While Cann already cultivates its own crops and has completed 70 harvests, its current facilities in north and south Melbourne only have capacity for 1200kg per year, small beer in comparison to the Mildura base. Both are running at full throttle, Crock said.
In Australia alone, Crock pointed out, demand for dried flower will rise from an estimated 7300kg today to 40,000kg by the middle of the decade. Supplying overseas markets will also be imperative.
“As always, our focus is on supplying Australian customers first, and under legislation we are required to do so, but setting up at scale and being able to service international markets is the other part of that,” he said.
A further benefit of the Mildura project is that margins from owning the cultivation process will be far superior than importing biomass.
The overarching plan is to serve business to business contracts that Cann believes will generate a stable and growing revenue stream.
Cann’s revenue fell 72% to $647,000 in FY20, a result largely attributed to the cancellation of a Victoria Government/DHHS contract. Losses increased 55% to almost $17m.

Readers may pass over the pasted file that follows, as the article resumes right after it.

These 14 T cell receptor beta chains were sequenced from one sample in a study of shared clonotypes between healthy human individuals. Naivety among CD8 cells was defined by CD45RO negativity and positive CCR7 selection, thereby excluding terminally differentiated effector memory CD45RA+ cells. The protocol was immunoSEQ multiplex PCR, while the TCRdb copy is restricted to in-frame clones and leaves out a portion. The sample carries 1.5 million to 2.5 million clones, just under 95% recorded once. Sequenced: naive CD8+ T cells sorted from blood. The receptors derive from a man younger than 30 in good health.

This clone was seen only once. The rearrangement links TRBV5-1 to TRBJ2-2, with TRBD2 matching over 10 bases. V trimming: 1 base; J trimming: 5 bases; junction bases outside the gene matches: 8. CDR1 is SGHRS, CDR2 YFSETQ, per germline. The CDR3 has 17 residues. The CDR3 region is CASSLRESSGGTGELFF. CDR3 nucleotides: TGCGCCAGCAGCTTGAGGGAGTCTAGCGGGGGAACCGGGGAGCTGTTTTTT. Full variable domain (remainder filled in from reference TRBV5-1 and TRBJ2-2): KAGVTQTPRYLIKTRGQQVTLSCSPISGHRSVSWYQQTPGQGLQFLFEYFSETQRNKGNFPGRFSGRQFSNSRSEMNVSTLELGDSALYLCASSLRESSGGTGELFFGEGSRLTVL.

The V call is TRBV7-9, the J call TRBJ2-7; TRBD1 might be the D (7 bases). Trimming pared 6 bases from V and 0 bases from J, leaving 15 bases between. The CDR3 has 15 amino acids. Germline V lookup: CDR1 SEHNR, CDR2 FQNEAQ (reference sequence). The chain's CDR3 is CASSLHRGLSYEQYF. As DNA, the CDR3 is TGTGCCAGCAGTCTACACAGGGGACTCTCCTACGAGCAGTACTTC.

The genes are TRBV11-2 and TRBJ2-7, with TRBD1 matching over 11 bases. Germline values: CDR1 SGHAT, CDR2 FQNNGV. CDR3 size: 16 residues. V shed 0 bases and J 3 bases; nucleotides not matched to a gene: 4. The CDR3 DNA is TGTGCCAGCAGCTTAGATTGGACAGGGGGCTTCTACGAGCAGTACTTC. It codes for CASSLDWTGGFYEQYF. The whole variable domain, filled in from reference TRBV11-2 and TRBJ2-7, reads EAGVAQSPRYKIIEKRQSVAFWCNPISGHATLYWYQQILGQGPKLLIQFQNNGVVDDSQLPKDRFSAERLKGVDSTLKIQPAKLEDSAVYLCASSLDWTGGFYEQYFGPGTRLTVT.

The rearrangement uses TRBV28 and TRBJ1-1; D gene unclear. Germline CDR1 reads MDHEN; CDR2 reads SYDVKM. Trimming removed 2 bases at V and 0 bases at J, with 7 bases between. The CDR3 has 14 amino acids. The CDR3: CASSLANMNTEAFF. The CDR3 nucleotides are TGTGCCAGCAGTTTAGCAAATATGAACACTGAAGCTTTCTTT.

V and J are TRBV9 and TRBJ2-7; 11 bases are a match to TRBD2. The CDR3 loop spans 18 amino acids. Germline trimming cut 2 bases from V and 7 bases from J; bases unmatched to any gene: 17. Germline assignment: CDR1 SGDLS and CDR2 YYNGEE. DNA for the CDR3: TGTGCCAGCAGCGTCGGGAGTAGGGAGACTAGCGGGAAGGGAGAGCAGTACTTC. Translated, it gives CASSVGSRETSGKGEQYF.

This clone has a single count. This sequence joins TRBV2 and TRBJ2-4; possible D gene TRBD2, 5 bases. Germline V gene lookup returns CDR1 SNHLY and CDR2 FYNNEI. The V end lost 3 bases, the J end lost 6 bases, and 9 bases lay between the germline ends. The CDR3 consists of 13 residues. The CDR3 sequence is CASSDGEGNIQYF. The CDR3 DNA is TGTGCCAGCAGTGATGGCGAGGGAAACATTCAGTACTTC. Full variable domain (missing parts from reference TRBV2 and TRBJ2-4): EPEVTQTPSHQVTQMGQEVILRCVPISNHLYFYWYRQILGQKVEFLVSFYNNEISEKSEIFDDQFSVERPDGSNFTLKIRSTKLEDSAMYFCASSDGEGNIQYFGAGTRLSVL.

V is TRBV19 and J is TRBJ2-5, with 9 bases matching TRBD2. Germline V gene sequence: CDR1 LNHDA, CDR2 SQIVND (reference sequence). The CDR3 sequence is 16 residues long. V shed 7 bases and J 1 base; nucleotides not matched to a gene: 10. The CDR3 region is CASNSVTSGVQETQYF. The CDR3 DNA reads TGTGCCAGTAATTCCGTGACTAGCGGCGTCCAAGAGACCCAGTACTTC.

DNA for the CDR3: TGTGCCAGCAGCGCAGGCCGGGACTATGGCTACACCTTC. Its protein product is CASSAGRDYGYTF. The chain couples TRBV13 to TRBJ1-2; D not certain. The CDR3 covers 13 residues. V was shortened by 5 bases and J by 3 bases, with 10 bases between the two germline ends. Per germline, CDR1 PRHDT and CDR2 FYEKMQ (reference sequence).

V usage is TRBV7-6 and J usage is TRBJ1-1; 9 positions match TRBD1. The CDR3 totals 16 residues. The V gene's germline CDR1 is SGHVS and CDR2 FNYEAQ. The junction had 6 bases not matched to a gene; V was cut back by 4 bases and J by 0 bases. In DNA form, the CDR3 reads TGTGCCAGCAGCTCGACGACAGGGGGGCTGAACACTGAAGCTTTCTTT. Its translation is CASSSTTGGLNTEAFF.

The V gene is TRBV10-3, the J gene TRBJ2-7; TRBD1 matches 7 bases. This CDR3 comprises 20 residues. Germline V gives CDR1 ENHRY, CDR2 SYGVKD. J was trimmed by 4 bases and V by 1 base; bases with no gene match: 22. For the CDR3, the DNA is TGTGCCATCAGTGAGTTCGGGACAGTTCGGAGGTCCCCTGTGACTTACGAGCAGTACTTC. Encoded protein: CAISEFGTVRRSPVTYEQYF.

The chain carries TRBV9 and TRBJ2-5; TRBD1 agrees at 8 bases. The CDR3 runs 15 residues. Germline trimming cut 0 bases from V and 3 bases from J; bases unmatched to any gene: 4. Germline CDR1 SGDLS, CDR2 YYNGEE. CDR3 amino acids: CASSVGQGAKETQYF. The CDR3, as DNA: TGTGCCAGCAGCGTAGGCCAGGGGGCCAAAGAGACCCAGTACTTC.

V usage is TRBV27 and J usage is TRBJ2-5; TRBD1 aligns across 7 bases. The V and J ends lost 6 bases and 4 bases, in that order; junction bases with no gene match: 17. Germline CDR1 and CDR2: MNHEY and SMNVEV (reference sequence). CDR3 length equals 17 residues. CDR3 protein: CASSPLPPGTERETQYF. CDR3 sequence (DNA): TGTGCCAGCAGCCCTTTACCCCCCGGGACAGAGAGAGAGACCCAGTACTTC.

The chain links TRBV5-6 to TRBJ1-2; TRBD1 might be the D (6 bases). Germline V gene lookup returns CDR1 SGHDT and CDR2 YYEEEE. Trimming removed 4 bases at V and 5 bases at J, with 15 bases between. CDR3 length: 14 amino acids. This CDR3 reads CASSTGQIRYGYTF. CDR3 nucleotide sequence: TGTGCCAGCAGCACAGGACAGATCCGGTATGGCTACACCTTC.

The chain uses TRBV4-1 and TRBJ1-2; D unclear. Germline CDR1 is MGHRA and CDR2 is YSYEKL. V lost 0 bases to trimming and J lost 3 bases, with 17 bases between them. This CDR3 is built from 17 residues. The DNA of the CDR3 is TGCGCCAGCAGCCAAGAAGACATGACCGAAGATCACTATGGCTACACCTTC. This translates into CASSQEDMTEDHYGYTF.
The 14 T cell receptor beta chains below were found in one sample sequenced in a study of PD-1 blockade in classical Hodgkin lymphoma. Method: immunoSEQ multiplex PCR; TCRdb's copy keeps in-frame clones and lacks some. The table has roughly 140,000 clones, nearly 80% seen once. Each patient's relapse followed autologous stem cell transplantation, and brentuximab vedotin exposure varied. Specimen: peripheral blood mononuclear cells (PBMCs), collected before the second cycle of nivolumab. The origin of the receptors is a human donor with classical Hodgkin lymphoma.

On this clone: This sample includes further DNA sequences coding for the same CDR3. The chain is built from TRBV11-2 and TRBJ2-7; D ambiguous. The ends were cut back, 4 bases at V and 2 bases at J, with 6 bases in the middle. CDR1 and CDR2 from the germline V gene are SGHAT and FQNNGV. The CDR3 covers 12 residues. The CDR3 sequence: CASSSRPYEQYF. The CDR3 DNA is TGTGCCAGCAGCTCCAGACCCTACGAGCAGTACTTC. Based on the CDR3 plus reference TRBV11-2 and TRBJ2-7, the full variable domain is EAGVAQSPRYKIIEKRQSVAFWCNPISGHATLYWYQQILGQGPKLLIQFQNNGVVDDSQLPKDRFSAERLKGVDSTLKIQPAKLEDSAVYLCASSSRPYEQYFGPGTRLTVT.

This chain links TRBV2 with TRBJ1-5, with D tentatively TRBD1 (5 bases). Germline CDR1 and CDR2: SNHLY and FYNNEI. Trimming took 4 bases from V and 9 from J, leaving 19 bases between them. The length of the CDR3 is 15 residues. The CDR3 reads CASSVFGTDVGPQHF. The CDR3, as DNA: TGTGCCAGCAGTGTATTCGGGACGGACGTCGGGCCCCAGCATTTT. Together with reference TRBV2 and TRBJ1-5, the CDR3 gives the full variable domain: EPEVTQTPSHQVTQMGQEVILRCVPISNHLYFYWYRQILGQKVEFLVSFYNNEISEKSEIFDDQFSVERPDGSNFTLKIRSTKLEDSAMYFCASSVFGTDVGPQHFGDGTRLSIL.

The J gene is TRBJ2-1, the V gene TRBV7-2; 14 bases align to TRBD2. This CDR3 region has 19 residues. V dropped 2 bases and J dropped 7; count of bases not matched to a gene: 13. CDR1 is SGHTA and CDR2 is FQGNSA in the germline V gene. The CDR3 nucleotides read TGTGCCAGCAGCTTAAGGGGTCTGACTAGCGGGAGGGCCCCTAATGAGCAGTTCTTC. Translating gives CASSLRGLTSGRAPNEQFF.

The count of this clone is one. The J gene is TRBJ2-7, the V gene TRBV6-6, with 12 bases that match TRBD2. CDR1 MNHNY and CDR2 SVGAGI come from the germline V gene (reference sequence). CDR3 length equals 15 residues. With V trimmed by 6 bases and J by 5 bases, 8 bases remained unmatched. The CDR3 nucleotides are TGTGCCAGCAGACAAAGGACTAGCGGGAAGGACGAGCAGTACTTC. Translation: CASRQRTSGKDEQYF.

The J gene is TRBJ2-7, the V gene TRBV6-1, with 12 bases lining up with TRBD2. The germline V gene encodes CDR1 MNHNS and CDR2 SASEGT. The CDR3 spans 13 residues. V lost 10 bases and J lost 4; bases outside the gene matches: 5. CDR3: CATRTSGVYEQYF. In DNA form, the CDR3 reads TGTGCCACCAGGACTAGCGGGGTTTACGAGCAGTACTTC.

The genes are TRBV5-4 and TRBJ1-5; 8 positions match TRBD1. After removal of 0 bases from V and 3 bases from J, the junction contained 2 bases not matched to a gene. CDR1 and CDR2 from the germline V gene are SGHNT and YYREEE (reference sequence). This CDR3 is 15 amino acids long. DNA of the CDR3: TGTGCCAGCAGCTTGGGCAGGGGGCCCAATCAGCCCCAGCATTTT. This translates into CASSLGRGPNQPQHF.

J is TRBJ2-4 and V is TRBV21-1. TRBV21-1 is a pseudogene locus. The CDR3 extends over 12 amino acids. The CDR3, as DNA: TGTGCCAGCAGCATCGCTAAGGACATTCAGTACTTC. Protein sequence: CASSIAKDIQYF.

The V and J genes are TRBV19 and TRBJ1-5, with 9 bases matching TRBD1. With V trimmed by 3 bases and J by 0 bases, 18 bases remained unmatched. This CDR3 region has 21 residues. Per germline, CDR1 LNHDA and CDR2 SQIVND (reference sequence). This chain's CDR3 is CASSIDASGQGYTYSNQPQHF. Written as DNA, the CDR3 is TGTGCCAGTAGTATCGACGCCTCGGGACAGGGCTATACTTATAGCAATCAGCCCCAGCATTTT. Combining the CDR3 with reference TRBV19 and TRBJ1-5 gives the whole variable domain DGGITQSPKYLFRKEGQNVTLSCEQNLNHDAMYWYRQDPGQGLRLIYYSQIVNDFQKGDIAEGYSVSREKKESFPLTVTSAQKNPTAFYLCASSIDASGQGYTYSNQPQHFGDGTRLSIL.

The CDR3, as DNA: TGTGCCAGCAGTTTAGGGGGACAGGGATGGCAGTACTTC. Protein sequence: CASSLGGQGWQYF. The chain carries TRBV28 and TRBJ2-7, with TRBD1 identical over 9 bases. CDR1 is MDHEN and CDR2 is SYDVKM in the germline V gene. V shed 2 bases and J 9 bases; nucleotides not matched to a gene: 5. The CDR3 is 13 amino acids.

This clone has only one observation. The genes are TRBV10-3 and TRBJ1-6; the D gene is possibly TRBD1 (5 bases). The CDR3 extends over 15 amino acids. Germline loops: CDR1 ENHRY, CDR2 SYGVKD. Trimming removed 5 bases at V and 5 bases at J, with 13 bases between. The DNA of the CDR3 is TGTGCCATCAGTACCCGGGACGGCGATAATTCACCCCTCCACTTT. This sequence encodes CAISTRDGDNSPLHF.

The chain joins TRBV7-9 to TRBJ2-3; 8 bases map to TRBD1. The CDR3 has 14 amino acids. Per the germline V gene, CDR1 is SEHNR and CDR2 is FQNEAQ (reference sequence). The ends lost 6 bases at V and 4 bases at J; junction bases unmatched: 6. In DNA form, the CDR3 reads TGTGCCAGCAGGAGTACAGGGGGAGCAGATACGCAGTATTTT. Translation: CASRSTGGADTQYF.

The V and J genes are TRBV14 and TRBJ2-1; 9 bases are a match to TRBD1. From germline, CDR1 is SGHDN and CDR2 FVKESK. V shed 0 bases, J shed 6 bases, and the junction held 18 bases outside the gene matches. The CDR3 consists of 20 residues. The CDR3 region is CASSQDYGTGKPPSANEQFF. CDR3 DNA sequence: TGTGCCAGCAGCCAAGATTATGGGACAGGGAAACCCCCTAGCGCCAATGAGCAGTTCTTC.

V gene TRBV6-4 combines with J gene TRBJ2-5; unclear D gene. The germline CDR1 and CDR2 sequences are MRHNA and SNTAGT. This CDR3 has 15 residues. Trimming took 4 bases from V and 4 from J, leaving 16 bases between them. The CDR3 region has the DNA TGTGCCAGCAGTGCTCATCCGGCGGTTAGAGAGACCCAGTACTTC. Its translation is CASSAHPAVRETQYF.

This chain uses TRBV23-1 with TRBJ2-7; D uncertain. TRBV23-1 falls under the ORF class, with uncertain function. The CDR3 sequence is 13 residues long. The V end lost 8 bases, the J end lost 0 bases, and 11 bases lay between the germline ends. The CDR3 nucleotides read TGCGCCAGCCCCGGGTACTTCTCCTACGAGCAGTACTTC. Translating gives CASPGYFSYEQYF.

In the current financial year, the company is forecasting revenue of $15m, a figure described as ‘conservative’ by Duncan.
That will be generated from its seven supply agreements currently in place – both domestic and international and ranging in duration from one to five years – and new deals it expects to strike over the coming months. Five further potential contracts are in negotiation.
Speaking to Cannabiz shortly before the results announcement, Duncan said it was hard to impose minimum quantities on customers operating in nascent markets. While that comes with risk, Cann is grappling with the “other problem”, he said.